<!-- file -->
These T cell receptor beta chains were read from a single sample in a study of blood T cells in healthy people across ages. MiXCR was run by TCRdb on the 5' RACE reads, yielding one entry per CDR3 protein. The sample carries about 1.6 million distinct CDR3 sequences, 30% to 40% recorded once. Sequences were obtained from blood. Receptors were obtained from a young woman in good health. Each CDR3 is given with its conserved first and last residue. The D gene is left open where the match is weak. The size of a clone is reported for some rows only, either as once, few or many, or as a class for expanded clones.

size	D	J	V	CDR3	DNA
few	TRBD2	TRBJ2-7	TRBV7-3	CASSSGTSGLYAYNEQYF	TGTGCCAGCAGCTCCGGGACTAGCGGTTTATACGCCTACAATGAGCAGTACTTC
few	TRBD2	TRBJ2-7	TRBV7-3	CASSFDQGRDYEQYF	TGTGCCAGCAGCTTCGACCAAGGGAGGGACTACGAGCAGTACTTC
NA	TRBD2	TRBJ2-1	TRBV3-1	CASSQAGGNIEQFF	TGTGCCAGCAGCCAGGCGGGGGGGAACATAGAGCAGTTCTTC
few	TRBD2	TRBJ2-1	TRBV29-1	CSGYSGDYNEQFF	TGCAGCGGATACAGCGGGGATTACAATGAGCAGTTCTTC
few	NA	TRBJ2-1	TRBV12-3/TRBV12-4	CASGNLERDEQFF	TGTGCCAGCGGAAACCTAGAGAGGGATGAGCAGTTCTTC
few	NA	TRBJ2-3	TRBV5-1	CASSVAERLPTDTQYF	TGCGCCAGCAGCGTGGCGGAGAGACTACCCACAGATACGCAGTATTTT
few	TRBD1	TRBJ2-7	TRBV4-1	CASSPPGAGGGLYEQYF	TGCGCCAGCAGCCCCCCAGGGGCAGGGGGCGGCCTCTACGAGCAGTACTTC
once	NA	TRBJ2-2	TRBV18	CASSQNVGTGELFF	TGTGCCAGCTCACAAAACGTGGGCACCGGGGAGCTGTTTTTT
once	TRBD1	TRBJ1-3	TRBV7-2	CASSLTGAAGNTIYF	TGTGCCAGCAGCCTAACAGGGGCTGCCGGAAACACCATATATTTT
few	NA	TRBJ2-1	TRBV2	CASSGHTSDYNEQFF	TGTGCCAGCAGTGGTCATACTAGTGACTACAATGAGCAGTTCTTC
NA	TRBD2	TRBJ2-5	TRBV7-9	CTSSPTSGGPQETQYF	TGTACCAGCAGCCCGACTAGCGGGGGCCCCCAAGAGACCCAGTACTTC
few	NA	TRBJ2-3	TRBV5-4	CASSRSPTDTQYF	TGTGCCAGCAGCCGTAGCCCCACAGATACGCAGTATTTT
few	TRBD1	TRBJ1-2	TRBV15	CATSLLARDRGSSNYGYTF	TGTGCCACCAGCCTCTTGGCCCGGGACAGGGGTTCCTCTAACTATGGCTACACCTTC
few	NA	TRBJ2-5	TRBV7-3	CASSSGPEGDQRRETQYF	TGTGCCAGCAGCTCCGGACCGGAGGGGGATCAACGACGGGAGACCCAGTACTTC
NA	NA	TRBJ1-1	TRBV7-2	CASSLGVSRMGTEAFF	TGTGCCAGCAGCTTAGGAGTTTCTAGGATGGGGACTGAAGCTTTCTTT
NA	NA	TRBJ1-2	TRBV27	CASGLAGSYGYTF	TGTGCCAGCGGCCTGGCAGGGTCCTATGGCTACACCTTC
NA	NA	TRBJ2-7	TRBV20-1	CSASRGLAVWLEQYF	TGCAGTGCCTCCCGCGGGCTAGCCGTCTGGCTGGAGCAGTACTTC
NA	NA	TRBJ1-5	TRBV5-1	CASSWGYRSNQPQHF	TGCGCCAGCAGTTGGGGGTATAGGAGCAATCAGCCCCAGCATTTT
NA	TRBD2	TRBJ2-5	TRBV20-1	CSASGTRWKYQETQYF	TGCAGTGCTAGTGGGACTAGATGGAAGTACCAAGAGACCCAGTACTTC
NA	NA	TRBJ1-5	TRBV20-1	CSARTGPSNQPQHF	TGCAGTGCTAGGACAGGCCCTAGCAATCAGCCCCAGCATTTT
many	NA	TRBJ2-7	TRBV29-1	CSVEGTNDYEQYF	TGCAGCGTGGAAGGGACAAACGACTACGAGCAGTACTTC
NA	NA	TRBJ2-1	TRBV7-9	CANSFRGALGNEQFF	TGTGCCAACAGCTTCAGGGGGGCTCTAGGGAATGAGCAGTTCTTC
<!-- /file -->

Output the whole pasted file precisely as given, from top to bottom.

These T cell receptor beta chains were read from a single sample in a study of blood T cells in healthy people across ages. MiXCR was run by TCRdb on the 5' RACE reads, yielding one entry per CDR3 protein. The sample carries about 1.6 million distinct CDR3 sequences, 30% to 40% recorded once. Sequences were obtained from blood. Receptors were obtained from a young woman in good health. Each CDR3 is given with its conserved first and last residue. The D gene is left open where the match is weak. The size of a clone is reported for some rows only, either as once, few or many, or as a class for expanded clones.

size	D	J	V	CDR3	DNA
few	TRBD2	TRBJ2-7	TRBV7-3	CASSSGTSGLYAYNEQYF	TGTGCCAGCAGCTCCGGGACTAGCGGTTTATACGCCTACAATGAGCAGTACTTC
few	TRBD2	TRBJ2-7	TRBV7-3	CASSFDQGRDYEQYF	TGTGCCAGCAGCTTCGACCAAGGGAGGGACTACGAGCAGTACTTC
NA	TRBD2	TRBJ2-1	TRBV3-1	CASSQAGGNIEQFF	TGTGCCAGCAGCCAGGCGGGGGGGAACATAGAGCAGTTCTTC
few	TRBD2	TRBJ2-1	TRBV29-1	CSGYSGDYNEQFF	TGCAGCGGATACAGCGGGGATTACAATGAGCAGTTCTTC
few	NA	TRBJ2-1	TRBV12-3/TRBV12-4	CASGNLERDEQFF	TGTGCCAGCGGAAACCTAGAGAGGGATGAGCAGTTCTTC
few	NA	TRBJ2-3	TRBV5-1	CASSVAERLPTDTQYF	TGCGCCAGCAGCGTGGCGGAGAGACTACCCACAGATACGCAGTATTTT
few	TRBD1	TRBJ2-7	TRBV4-1	CASSPPGAGGGLYEQYF	TGCGCCAGCAGCCCCCCAGGGGCAGGGGGCGGCCTCTACGAGCAGTACTTC
once	NA	TRBJ2-2	TRBV18	CASSQNVGTGELFF	TGTGCCAGCTCACAAAACGTGGGCACCGGGGAGCTGTTTTTT
once	TRBD1	TRBJ1-3	TRBV7-2	CASSLTGAAGNTIYF	TGTGCCAGCAGCCTAACAGGGGCTGCCGGAAACACCATATATTTT
few	NA	TRBJ2-1	TRBV2	CASSGHTSDYNEQFF	TGTGCCAGCAGTGGTCATACTAGTGACTACAATGAGCAGTTCTTC
NA	TRBD2	TRBJ2-5	TRBV7-9	CTSSPTSGGPQETQYF	TGTACCAGCAGCCCGACTAGCGGGGGCCCCCAAGAGACCCAGTACTTC
few	NA	TRBJ2-3	TRBV5-4	CASSRSPTDTQYF	TGTGCCAGCAGCCGTAGCCCCACAGATACGCAGTATTTT
few	TRBD1	TRBJ1-2	TRBV15	CATSLLARDRGSSNYGYTF	TGTGCCACCAGCCTCTTGGCCCGGGACAGGGGTTCCTCTAACTATGGCTACACCTTC
few	NA	TRBJ2-5	TRBV7-3	CASSSGPEGDQRRETQYF	TGTGCCAGCAGCTCCGGACCGGAGGGGGATCAACGACGGGAGACCCAGTACTTC
NA	NA	TRBJ1-1	TRBV7-2	CASSLGVSRMGTEAFF	TGTGCCAGCAGCTTAGGAGTTTCTAGGATGGGGACTGAAGCTTTCTTT
NA	NA	TRBJ1-2	TRBV27	CASGLAGSYGYTF	TGTGCCAGCGGCCTGGCAGGGTCCTATGGCTACACCTTC
NA	NA	TRBJ2-7	TRBV20-1	CSASRGLAVWLEQYF	TGCAGTGCCTCCCGCGGGCTAGCCGTCTGGCTGGAGCAGTACTTC
NA	NA	TRBJ1-5	TRBV5-1	CASSWGYRSNQPQHF	TGCGCCAGCAGTTGGGGGTATAGGAGCAATCAGCCCCAGCATTTT
NA	TRBD2	TRBJ2-5	TRBV20-1	CSASGTRWKYQETQYF	TGCAGTGCTAGTGGGACTAGATGGAAGTACCAAGAGACCCAGTACTTC
NA	NA	TRBJ1-5	TRBV20-1	CSARTGPSNQPQHF	TGCAGTGCTAGGACAGGCCCTAGCAATCAGCCCCAGCATTTT
many	NA	TRBJ2-7	TRBV29-1	CSVEGTNDYEQYF	TGCAGCGTGGAAGGGACAAACGACTACGAGCAGTACTTC
NA	NA	TRBJ2-1	TRBV7-9	CANSFRGALGNEQFF	TGTGCCAACAGCTTCAGGGGGGCTCTAGGGAATGAGCAGTTCTTC